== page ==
The fact is that there are few better ways to explore a country’s culture than through its cuisine and this couldn’t be truer in Hong Kong. So, in an effort to delve deeper into the culture and to pick up a few tips on how to bring local flavors back to Korea with me, I decided to enroll in a cooking class at Home’s Cooking for the ultimate market-to-table experience.
I met Joyce, the bubbly instructor of Home’s Cooking, and my fellow classmates for the day early Wednesday morning at Shau Kei Wan Station on Hong Kong island. After a brief introduction, Joyce led us to the Kam Wa Street Market, one of Hong Kong’s colorful wet markets, where our culinary experience would begin.
Upon entering the market, I immediately became giddy. It seems that no matter how many traditional markets I visit during my travels, I never get bored. There’s something about the hustle and bustle, the vendors’ urgency to sell, the vibrancy of exotic produce and the multi-sensory experience that revolves solely around the basic necessity of food that gets my blood pumping like nothing else.
As we walked from stall to stall collecting the ingredients that we needed for the day, the vendors greeted Joyce and the other smiling regulars that passed by, seemingly in a hurry and going nowhere at the same time. Pork carcasses hung from ceilings and unidentifiable Chinese herbs and remedies sat in jars stacked neatly on pharmacy shelves. Elderly women negotiated in melodious Cantonese for the best price on still-squirming seafood. Men poured buckets of water over the floors covered in blood and guts, a necessary practice that classifies these markets as wet.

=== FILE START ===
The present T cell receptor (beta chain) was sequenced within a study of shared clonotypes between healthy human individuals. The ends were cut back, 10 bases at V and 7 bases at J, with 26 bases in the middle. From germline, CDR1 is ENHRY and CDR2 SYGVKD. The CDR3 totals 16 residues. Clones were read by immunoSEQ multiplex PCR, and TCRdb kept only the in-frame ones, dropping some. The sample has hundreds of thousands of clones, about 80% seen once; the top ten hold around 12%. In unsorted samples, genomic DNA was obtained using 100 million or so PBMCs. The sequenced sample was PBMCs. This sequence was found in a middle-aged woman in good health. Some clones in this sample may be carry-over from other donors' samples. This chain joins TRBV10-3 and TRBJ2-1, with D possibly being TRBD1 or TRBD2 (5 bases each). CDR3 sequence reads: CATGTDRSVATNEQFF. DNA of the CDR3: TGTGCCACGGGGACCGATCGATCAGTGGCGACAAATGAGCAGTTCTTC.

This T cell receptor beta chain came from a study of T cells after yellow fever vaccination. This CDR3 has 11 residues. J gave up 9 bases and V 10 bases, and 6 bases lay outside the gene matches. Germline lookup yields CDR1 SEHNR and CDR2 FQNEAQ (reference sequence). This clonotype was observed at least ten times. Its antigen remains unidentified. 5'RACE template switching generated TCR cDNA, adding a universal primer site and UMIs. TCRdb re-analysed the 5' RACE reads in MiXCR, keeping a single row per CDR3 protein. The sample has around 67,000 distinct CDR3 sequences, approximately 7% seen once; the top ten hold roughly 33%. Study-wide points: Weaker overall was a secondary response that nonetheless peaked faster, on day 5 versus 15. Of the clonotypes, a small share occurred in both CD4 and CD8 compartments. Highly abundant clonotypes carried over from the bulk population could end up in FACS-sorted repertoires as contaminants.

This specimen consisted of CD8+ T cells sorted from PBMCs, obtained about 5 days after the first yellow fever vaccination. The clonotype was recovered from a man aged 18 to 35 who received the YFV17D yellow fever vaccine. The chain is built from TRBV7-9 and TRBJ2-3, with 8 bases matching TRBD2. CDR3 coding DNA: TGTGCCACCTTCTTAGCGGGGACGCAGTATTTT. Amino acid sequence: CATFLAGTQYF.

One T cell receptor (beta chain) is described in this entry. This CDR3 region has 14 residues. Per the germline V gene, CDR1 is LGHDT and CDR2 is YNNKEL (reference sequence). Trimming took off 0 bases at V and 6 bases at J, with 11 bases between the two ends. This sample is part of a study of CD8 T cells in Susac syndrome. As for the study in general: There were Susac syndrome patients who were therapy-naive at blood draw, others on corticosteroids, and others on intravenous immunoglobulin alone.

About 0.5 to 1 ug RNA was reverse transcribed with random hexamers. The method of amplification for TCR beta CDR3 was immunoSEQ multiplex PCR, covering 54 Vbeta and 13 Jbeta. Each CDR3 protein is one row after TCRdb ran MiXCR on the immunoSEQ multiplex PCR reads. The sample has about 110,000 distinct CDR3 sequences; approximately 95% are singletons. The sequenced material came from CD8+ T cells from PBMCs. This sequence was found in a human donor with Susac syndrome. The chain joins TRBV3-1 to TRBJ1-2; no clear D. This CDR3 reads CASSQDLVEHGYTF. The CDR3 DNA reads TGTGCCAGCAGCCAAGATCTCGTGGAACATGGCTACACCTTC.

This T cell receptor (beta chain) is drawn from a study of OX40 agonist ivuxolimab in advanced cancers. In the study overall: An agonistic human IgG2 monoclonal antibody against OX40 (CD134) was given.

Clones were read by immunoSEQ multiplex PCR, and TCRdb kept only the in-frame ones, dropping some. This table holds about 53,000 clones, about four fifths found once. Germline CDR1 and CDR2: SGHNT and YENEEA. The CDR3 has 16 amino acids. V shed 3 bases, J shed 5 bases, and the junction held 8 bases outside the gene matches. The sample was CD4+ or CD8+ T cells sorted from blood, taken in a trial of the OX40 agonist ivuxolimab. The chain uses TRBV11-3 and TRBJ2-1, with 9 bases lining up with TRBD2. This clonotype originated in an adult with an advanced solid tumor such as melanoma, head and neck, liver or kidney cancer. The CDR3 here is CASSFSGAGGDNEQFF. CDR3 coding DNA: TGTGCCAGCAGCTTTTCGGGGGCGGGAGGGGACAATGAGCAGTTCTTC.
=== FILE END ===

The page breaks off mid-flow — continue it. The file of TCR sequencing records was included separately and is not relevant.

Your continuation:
I told Joyce about the unfortunate circumstance regarding Korea’s dying traditional markets. She noted that the situation in Hong Kong is similar; younger generations now opt to do their grocery shopping at supermarkets. However, she also added that she felt confident about the survival of the city’s wet markets, as the products are imported from mainland China and the nearby New Territories, ensuring better value and freshness, qualities highly valued by the city’s residents.
After loading up on everything that we needed (and picking up a few hot-out-the-oven egg tarts), we headed to Joyce’s home to begin the cooking class.
We wasted no time in preparing the ingredients we would be using to cook the afternoon’s dishes: spring rolls, sweet dumplings with chocolate and golden shrimp– large prawns smothered in a sinfully rich salty egg yolk sauce. Joyce let us in on some tips and tricks to more efficiently clean shrimp, peel ginger (with a spoon- who woulda thought?) and julienne carrots, skills I know will come in handy in the future.
My classmates and I were each given an opportunity to contribute to the preparation as well as the cooking. After each dish was completed, we sampled our creations in the comfort of her living room, thoughtfully decorated with her young daughter’s drawings, photographs of family travels and cute figurines.
After the class, Joyce wished us well and recommended a few nearby sites worth checking out. Later on, she sent us photos from the class as well as the recipes from the dishes we made for the day. Now, back in Korea, I’m gaining the courage to try cooking up these dishes on my own. I’m sure they won’t taste as good without Joyce’s guidance, but surely the flavors will be enough to elicit memories of this fun experience in Hong Kong.
Home’s Cooking holds cooking classes Monday-Friday at 9:00AM and 2:00PM. Menus vary depending on the day. (The class mentioned in this post was the Wednesday morning course.) The course fee is $600 HKD ($77 USD) and includes three dishes, course materials, recipes and the market tour. For more information on Home’s Cooking or to make a reservation, visit their website.
*Although this post is sponsored by Home’s Cooking, the opinions are, of course, my own.
Words and photos by Mimsie Ladner of Seoul Searching. Content may not be reproduced unless authorized.